DANA POINT — Harry Clew, a retired 1st Lieutenant who served in the Army Air Force Corps and later in the Air Force as a bombardier during World War II, smiled as dozens came over to shake his hand thanking him for his service.
The 94-year-old resident served in the 8th Air Force and spent 15 months in a prisoner of war camp in Northern Germany after his plane was shot down over Regensburg, Germany.
Clew, of Dana Point, was given a special recognition Saturday, Nov. 11, during a Veterans Day Celebration at Stand Vista Park. He was among a handful of World War II veterans celebrated.
“It’s a real compliment to be remembered,” he said. “It’s appreciated. Often time erases history.”
The Dana Point event, which drew hundreds, was coordinated by the Veterans of Foreign Wars Post 9934, the Ladies Auxiliary and the city. It recognized veterans in 76 years of U.S. Military conflicts from World War II, Korea, Vietnam, Lebanon, Grenada, Panama, Bosnia, Kosovo and wars in Iraq and Afghanistan.
The ceremony, which was held at the Veterans Memorial Plaza overlooking Strands Beach, began with a Marine Corps Color Guard from Camp Pendleton’s Marine Air Group 39, an attack helicopter squadron.
The invocation was given by the VFW Chaplain Maurice Hansen, who served in the U.S. Navy in the Korean War. Master of Ceremony was Bill Manes, who also served with the Navy in Korea and was the founder of the Dana Point VFW post. Sgt. Major Mario Aguero of the MAG-39 gave the keynote address.
“Today, we gather across this great nation to show our support for all those men and women who have made the sacrifices we ask of them to defend us and the country from our enemies,” said Dana Point Mayor Debra Lewis. “Some have made the ultimate sacrifice. While all veterans have not been called upon to fight, we know all would do so if called on and we honor that.”
Lewis addressed the issue of homelessness, a topic of growing concern among residents in Dana Point.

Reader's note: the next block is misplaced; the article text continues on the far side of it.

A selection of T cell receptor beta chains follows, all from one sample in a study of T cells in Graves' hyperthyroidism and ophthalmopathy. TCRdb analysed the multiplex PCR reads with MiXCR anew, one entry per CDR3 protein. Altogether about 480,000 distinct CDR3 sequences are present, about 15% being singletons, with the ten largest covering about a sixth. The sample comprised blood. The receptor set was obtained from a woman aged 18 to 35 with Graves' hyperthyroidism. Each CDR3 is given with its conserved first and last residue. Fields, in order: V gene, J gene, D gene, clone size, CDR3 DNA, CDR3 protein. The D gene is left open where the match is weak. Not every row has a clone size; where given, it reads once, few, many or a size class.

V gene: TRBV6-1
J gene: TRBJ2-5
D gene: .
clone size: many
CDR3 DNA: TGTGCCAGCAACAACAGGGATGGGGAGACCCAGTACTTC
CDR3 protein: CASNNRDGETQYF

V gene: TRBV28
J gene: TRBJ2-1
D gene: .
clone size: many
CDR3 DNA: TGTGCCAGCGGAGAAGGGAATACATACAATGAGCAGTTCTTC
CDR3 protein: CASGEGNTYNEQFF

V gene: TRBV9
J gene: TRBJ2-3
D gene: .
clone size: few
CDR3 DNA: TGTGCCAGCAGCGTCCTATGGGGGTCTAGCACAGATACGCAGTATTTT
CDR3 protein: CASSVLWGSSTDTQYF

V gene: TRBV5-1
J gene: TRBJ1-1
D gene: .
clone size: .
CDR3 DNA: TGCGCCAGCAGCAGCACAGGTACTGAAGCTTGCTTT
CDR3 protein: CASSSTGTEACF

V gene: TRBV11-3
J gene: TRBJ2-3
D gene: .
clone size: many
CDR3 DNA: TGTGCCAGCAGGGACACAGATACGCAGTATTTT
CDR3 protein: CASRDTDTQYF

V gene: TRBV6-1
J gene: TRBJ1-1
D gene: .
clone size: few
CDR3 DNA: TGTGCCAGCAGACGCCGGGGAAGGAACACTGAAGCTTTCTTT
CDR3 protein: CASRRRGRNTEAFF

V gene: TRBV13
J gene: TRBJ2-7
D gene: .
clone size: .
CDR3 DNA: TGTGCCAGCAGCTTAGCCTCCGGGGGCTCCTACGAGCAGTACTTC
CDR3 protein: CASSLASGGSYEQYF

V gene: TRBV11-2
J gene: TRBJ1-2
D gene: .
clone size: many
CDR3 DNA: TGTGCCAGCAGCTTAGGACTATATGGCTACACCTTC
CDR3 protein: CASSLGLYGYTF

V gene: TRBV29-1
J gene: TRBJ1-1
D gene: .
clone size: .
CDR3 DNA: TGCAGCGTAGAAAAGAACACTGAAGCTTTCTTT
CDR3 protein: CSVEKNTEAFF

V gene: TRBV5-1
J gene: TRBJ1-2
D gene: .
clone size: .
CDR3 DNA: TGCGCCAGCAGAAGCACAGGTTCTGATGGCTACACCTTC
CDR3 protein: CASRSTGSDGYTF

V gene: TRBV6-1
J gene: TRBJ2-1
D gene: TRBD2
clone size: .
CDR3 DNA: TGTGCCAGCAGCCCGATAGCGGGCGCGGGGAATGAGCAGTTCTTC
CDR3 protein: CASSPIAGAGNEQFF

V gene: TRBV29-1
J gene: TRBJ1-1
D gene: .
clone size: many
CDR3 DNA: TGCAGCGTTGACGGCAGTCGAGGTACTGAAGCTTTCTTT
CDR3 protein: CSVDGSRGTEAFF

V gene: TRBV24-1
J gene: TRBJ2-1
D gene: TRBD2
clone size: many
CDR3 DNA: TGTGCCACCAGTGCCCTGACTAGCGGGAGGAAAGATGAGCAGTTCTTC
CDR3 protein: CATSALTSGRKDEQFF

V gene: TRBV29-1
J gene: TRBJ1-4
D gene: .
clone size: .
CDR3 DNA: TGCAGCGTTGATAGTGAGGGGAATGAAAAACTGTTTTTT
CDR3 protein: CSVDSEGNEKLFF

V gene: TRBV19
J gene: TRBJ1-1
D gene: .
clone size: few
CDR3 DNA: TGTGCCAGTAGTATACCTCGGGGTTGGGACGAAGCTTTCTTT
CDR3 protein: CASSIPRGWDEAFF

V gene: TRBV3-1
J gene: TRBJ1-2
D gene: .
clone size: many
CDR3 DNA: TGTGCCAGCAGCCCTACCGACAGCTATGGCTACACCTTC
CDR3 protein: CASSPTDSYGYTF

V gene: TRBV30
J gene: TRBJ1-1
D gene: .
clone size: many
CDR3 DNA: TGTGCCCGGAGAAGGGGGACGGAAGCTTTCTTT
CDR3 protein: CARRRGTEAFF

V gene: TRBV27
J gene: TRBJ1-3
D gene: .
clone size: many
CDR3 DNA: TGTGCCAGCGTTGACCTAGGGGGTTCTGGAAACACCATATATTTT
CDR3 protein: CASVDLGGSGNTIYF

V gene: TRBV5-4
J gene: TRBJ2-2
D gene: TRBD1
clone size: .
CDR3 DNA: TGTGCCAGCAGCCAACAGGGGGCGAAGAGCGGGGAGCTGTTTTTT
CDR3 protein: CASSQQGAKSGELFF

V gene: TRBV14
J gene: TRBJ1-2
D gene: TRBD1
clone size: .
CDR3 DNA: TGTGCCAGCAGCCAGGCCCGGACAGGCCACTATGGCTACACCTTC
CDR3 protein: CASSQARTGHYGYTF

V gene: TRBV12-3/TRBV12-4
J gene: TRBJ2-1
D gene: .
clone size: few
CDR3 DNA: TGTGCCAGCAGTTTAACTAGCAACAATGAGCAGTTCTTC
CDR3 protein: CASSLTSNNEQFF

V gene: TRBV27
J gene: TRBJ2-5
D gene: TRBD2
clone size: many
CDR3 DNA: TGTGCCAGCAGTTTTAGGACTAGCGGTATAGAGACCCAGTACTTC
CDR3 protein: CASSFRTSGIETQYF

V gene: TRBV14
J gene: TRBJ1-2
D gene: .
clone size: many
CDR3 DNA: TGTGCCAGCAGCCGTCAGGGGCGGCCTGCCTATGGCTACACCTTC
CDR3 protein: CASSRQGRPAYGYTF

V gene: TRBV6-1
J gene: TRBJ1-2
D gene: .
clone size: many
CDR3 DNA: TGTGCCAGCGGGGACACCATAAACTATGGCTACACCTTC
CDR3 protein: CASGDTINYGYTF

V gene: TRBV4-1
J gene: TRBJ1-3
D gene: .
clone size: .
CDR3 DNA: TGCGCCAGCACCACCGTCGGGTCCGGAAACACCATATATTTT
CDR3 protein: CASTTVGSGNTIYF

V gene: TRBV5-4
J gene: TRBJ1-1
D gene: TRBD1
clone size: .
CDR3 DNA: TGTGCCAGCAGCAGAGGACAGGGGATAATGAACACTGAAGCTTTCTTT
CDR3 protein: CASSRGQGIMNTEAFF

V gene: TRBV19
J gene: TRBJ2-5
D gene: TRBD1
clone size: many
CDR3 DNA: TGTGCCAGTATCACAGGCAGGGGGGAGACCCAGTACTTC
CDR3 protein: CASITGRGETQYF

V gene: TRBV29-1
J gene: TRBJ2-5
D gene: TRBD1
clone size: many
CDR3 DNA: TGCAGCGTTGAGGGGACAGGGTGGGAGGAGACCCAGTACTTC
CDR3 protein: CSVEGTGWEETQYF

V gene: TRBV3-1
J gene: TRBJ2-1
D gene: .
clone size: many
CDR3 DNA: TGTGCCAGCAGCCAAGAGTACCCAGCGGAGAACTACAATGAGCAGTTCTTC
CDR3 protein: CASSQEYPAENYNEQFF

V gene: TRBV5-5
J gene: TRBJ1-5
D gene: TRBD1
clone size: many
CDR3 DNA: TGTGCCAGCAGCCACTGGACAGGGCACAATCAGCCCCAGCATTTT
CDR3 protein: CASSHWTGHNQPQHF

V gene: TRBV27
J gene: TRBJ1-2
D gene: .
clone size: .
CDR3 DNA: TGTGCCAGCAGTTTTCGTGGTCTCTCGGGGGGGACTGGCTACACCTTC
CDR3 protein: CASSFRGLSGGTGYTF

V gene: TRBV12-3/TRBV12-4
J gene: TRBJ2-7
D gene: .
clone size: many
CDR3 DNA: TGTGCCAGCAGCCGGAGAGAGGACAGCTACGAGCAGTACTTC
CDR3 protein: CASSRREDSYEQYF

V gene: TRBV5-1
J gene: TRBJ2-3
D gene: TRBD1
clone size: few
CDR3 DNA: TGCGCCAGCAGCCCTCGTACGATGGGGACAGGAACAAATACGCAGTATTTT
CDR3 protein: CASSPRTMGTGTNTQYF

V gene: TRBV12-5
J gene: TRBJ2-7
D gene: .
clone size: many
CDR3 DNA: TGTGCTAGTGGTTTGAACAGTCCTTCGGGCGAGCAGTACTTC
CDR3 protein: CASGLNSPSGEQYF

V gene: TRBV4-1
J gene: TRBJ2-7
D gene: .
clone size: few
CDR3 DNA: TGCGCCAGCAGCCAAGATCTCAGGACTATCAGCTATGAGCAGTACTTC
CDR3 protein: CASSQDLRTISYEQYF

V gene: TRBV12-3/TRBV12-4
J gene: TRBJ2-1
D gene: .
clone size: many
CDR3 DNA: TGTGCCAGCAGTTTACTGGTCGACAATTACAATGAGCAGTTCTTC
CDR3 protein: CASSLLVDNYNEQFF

“It is estimated that 13 percent of the adult homeless are veterans,” she said. “Another 1.4 million veterans are at risk of homelessness due to poverty, lack of support networks, dismal living conditions, substance abuse and post traumatic stress disorder. Here in Dana Point, we have seen our homeless population grow and we can be sure that veterans comprise some percent of those individuals. It is not enough to merely turn to them and say on this one day ‘thank you for your service.’ We truly honor their service by reaching out to help them regain their lives.”
Lewis also pointed to the veterans who come back from war but never really fit in.
“For many veterans, returning from service means reliving the shock and horror of unspeakable trauma in their nightmares or flashbacks,” she said, recounting a personal story. “Feeling constantly on edge, numb, disconnected or panicked makes their transition back to life as they knew it nearly impossible. Sadly, three years ago almost to the day, my son-in- law 1st Sgt. Jonathan Compton succumbed to his battle with PTSD after serving in the Marine Corp for 15 years.”
For Wayne Yost, commander of the VFW Post, the turnout at the ceremony confirmed his view of the country’s deep respect for the military.
Yost, who served in an infantry unit attached to South Vietnamese Special Forces from 1968-69, like many Vietnam Veterans didn’t receive the same recognition when he returned.
“For may years after coming home, and even today we didn’t and don’t know for what purpose we were sent there,” he said. “There were 58,361 lives lost and countless others injured. There are still more than 1,000 missing in action.”
Yost said he’s seen the level of respect dramatically change among the public over the years.
“The reception we get from young children to seniors now is unbelievable,” he said. “It’s very heart warming to see that the public recognizes the vital role our military plays in keeping us safe.”
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